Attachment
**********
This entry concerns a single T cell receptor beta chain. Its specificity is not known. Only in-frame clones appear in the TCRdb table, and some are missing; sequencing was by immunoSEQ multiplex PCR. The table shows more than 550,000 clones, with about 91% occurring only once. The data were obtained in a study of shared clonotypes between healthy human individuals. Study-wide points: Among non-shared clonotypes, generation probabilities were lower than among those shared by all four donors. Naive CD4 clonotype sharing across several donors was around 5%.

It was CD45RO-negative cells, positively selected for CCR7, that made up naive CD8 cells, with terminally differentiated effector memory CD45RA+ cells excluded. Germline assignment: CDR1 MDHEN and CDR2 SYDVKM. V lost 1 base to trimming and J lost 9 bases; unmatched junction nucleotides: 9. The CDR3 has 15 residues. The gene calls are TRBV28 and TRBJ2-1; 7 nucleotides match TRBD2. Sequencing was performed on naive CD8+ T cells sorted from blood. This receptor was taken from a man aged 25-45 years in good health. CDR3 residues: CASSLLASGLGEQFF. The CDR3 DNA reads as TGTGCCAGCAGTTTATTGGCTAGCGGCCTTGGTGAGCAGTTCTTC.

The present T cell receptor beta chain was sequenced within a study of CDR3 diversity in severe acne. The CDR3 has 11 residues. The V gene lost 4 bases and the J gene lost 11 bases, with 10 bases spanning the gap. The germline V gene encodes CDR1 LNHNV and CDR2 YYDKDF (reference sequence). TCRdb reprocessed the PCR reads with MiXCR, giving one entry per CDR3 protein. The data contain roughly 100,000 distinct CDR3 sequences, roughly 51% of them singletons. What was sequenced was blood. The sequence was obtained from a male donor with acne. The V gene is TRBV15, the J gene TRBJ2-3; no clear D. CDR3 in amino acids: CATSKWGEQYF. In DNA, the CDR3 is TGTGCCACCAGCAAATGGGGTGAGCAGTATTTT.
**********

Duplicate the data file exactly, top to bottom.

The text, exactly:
This entry concerns a single T cell receptor beta chain. Its specificity is not known. Only in-frame clones appear in the TCRdb table, and some are missing; sequencing was by immunoSEQ multiplex PCR. The table shows more than 550,000 clones, with about 91% occurring only once. The data were obtained in a study of shared clonotypes between healthy human individuals. Study-wide points: Among non-shared clonotypes, generation probabilities were lower than among those shared by all four donors. Naive CD4 clonotype sharing across several donors was around 5%.

It was CD45RO-negative cells, positively selected for CCR7, that made up naive CD8 cells, with terminally differentiated effector memory CD45RA+ cells excluded. Germline assignment: CDR1 MDHEN and CDR2 SYDVKM. V lost 1 base to trimming and J lost 9 bases; unmatched junction nucleotides: 9. The CDR3 has 15 residues. The gene calls are TRBV28 and TRBJ2-1; 7 nucleotides match TRBD2. Sequencing was performed on naive CD8+ T cells sorted from blood. This receptor was taken from a man aged 25-45 years in good health. CDR3 residues: CASSLLASGLGEQFF. The CDR3 DNA reads as TGTGCCAGCAGTTTATTGGCTAGCGGCCTTGGTGAGCAGTTCTTC.

The present T cell receptor beta chain was sequenced within a study of CDR3 diversity in severe acne. The CDR3 has 11 residues. The V gene lost 4 bases and the J gene lost 11 bases, with 10 bases spanning the gap. The germline V gene encodes CDR1 LNHNV and CDR2 YYDKDF (reference sequence). TCRdb reprocessed the PCR reads with MiXCR, giving one entry per CDR3 protein. The data contain roughly 100,000 distinct CDR3 sequences, roughly 51% of them singletons. What was sequenced was blood. The sequence was obtained from a male donor with acne. The V gene is TRBV15, the J gene TRBJ2-3; no clear D. CDR3 in amino acids: CATSKWGEQYF. In DNA, the CDR3 is TGTGCCACCAGCAAATGGGGTGAGCAGTATTTT.